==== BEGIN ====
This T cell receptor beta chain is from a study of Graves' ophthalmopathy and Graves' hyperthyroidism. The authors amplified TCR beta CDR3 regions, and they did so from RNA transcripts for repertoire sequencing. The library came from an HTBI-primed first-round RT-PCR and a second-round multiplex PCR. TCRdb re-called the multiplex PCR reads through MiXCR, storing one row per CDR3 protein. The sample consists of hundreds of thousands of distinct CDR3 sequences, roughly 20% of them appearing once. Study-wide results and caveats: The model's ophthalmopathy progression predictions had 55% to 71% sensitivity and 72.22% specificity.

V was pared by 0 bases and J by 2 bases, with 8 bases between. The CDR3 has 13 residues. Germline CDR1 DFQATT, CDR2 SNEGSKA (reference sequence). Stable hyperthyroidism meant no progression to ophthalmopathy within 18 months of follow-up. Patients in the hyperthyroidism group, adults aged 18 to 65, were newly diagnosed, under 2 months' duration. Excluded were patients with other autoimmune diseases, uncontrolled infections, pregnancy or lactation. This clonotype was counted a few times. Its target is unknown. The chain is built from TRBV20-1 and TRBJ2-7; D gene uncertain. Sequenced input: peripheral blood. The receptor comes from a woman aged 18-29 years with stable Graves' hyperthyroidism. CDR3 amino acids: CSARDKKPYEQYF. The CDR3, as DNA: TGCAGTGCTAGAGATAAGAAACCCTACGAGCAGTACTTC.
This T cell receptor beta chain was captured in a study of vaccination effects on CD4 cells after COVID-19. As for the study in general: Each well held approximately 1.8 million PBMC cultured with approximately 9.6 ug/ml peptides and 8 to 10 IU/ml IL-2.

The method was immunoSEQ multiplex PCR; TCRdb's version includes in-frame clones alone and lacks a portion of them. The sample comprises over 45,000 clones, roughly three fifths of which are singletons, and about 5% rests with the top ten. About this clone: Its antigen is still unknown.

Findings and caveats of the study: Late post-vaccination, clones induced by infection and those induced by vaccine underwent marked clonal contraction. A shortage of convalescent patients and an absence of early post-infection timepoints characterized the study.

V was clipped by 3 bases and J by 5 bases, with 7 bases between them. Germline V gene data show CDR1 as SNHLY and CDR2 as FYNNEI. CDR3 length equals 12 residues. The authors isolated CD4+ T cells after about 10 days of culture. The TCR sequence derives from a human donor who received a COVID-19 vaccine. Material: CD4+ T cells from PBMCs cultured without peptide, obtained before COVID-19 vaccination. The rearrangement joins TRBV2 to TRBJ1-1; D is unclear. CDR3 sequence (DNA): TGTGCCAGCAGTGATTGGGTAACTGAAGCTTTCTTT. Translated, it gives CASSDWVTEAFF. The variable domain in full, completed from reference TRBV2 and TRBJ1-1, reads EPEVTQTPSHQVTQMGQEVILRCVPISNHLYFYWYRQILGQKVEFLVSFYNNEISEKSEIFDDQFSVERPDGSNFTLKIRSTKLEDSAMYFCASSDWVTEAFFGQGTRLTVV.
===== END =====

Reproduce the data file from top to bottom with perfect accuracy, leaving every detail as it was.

This T cell receptor beta chain is from a study of Graves' ophthalmopathy and Graves' hyperthyroidism. The authors amplified TCR beta CDR3 regions, and they did so from RNA transcripts for repertoire sequencing. The library came from an HTBI-primed first-round RT-PCR and a second-round multiplex PCR. TCRdb re-called the multiplex PCR reads through MiXCR, storing one row per CDR3 protein. The sample consists of hundreds of thousands of distinct CDR3 sequences, roughly 20% of them appearing once. Study-wide results and caveats: The model's ophthalmopathy progression predictions had 55% to 71% sensitivity and 72.22% specificity.

V was pared by 0 bases and J by 2 bases, with 8 bases between. The CDR3 has 13 residues. Germline CDR1 DFQATT, CDR2 SNEGSKA (reference sequence). Stable hyperthyroidism meant no progression to ophthalmopathy within 18 months of follow-up. Patients in the hyperthyroidism group, adults aged 18 to 65, were newly diagnosed, under 2 months' duration. Excluded were patients with other autoimmune diseases, uncontrolled infections, pregnancy or lactation. This clonotype was counted a few times. Its target is unknown. The chain is built from TRBV20-1 and TRBJ2-7; D gene uncertain. Sequenced input: peripheral blood. The receptor comes from a woman aged 18-29 years with stable Graves' hyperthyroidism. CDR3 amino acids: CSARDKKPYEQYF. The CDR3, as DNA: TGCAGTGCTAGAGATAAGAAACCCTACGAGCAGTACTTC.
This T cell receptor beta chain was captured in a study of vaccination effects on CD4 cells after COVID-19. As for the study in general: Each well held approximately 1.8 million PBMC cultured with approximately 9.6 ug/ml peptides and 8 to 10 IU/ml IL-2.

The method was immunoSEQ multiplex PCR; TCRdb's version includes in-frame clones alone and lacks a portion of them. The sample comprises over 45,000 clones, roughly three fifths of which are singletons, and about 5% rests with the top ten. About this clone: Its antigen is still unknown.

Findings and caveats of the study: Late post-vaccination, clones induced by infection and those induced by vaccine underwent marked clonal contraction. A shortage of convalescent patients and an absence of early post-infection timepoints characterized the study.

V was clipped by 3 bases and J by 5 bases, with 7 bases between them. Germline V gene data show CDR1 as SNHLY and CDR2 as FYNNEI. CDR3 length equals 12 residues. The authors isolated CD4+ T cells after about 10 days of culture. The TCR sequence derives from a human donor who received a COVID-19 vaccine. Material: CD4+ T cells from PBMCs cultured without peptide, obtained before COVID-19 vaccination. The rearrangement joins TRBV2 to TRBJ1-1; D is unclear. CDR3 sequence (DNA): TGTGCCAGCAGTGATTGGGTAACTGAAGCTTTCTTT. Translated, it gives CASSDWVTEAFF. The variable domain in full, completed from reference TRBV2 and TRBJ1-1, reads EPEVTQTPSHQVTQMGQEVILRCVPISNHLYFYWYRQILGQKVEFLVSFYNNEISEKSEIFDDQFSVERPDGSNFTLKIRSTKLEDSAMYFCASSDWVTEAFFGQGTRLTVV.